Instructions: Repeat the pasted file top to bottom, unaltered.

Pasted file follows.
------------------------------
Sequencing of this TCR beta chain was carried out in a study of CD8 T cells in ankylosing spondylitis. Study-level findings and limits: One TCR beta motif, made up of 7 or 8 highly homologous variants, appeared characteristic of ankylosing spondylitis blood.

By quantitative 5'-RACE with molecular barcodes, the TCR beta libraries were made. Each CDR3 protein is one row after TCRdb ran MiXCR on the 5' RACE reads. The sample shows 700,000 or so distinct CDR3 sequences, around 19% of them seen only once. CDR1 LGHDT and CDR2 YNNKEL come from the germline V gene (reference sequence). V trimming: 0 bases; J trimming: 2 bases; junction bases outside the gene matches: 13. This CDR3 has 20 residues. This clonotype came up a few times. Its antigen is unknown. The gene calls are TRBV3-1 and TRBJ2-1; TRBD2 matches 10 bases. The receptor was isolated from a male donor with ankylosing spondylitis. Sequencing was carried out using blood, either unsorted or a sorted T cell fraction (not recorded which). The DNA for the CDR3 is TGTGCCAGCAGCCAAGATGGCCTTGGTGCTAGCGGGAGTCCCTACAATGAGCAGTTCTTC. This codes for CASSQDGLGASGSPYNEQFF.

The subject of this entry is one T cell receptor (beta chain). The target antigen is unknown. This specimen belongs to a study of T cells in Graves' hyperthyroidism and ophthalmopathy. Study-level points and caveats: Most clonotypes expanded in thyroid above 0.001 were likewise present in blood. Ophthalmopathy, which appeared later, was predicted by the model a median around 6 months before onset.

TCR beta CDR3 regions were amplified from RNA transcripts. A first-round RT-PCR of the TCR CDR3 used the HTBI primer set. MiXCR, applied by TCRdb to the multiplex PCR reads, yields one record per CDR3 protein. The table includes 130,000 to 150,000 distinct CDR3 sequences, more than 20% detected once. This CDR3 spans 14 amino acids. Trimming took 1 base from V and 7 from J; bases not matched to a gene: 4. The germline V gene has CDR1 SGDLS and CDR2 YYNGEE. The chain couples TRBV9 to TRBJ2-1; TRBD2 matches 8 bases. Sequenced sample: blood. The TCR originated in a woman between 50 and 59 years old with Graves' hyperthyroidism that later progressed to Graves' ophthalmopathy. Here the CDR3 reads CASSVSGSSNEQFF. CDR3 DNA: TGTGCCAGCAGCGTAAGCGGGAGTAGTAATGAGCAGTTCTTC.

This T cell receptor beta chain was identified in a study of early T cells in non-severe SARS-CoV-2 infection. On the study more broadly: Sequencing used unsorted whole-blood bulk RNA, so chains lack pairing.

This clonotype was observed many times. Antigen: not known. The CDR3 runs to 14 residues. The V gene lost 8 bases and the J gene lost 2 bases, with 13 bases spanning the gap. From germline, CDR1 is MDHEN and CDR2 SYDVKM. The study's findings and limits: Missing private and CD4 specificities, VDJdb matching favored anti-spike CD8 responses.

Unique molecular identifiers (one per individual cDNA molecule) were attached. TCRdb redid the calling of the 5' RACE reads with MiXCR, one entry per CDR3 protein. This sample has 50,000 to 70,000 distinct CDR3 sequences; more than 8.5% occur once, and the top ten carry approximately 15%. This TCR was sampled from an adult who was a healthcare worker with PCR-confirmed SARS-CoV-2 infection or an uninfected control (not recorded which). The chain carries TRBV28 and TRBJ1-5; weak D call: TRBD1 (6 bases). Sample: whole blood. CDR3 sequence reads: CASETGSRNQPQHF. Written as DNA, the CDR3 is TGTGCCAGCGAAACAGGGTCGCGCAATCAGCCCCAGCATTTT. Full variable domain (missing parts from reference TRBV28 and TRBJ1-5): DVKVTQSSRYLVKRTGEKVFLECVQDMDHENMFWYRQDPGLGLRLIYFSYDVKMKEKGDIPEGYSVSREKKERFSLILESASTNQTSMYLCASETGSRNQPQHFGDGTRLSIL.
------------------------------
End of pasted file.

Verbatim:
Sequencing of this TCR beta chain was carried out in a study of CD8 T cells in ankylosing spondylitis. Study-level findings and limits: One TCR beta motif, made up of 7 or 8 highly homologous variants, appeared characteristic of ankylosing spondylitis blood.

By quantitative 5'-RACE with molecular barcodes, the TCR beta libraries were made. Each CDR3 protein is one row after TCRdb ran MiXCR on the 5' RACE reads. The sample shows 700,000 or so distinct CDR3 sequences, around 19% of them seen only once. CDR1 LGHDT and CDR2 YNNKEL come from the germline V gene (reference sequence). V trimming: 0 bases; J trimming: 2 bases; junction bases outside the gene matches: 13. This CDR3 has 20 residues. This clonotype came up a few times. Its antigen is unknown. The gene calls are TRBV3-1 and TRBJ2-1; TRBD2 matches 10 bases. The receptor was isolated from a male donor with ankylosing spondylitis. Sequencing was carried out using blood, either unsorted or a sorted T cell fraction (not recorded which). The DNA for the CDR3 is TGTGCCAGCAGCCAAGATGGCCTTGGTGCTAGCGGGAGTCCCTACAATGAGCAGTTCTTC. This codes for CASSQDGLGASGSPYNEQFF.

The subject of this entry is one T cell receptor (beta chain). The target antigen is unknown. This specimen belongs to a study of T cells in Graves' hyperthyroidism and ophthalmopathy. Study-level points and caveats: Most clonotypes expanded in thyroid above 0.001 were likewise present in blood. Ophthalmopathy, which appeared later, was predicted by the model a median around 6 months before onset.

TCR beta CDR3 regions were amplified from RNA transcripts. A first-round RT-PCR of the TCR CDR3 used the HTBI primer set. MiXCR, applied by TCRdb to the multiplex PCR reads, yields one record per CDR3 protein. The table includes 130,000 to 150,000 distinct CDR3 sequences, more than 20% detected once. This CDR3 spans 14 amino acids. Trimming took 1 base from V and 7 from J; bases not matched to a gene: 4. The germline V gene has CDR1 SGDLS and CDR2 YYNGEE. The chain couples TRBV9 to TRBJ2-1; TRBD2 matches 8 bases. Sequenced sample: blood. The TCR originated in a woman between 50 and 59 years old with Graves' hyperthyroidism that later progressed to Graves' ophthalmopathy. Here the CDR3 reads CASSVSGSSNEQFF. CDR3 DNA: TGTGCCAGCAGCGTAAGCGGGAGTAGTAATGAGCAGTTCTTC.

This T cell receptor beta chain was identified in a study of early T cells in non-severe SARS-CoV-2 infection. On the study more broadly: Sequencing used unsorted whole-blood bulk RNA, so chains lack pairing.

This clonotype was observed many times. Antigen: not known. The CDR3 runs to 14 residues. The V gene lost 8 bases and the J gene lost 2 bases, with 13 bases spanning the gap. From germline, CDR1 is MDHEN and CDR2 SYDVKM. The study's findings and limits: Missing private and CD4 specificities, VDJdb matching favored anti-spike CD8 responses.

Unique molecular identifiers (one per individual cDNA molecule) were attached. TCRdb redid the calling of the 5' RACE reads with MiXCR, one entry per CDR3 protein. This sample has 50,000 to 70,000 distinct CDR3 sequences; more than 8.5% occur once, and the top ten carry approximately 15%. This TCR was sampled from an adult who was a healthcare worker with PCR-confirmed SARS-CoV-2 infection or an uninfected control (not recorded which). The chain carries TRBV28 and TRBJ1-5; weak D call: TRBD1 (6 bases). Sample: whole blood. CDR3 sequence reads: CASETGSRNQPQHF. Written as DNA, the CDR3 is TGTGCCAGCGAAACAGGGTCGCGCAATCAGCCCCAGCATTTT. Full variable domain (missing parts from reference TRBV28 and TRBJ1-5): DVKVTQSSRYLVKRTGEKVFLECVQDMDHENMFWYRQDPGLGLRLIYFSYDVKMKEKGDIPEGYSVSREKKERFSLILESASTNQTSMYLCASETGSRNQPQHFGDGTRLSIL.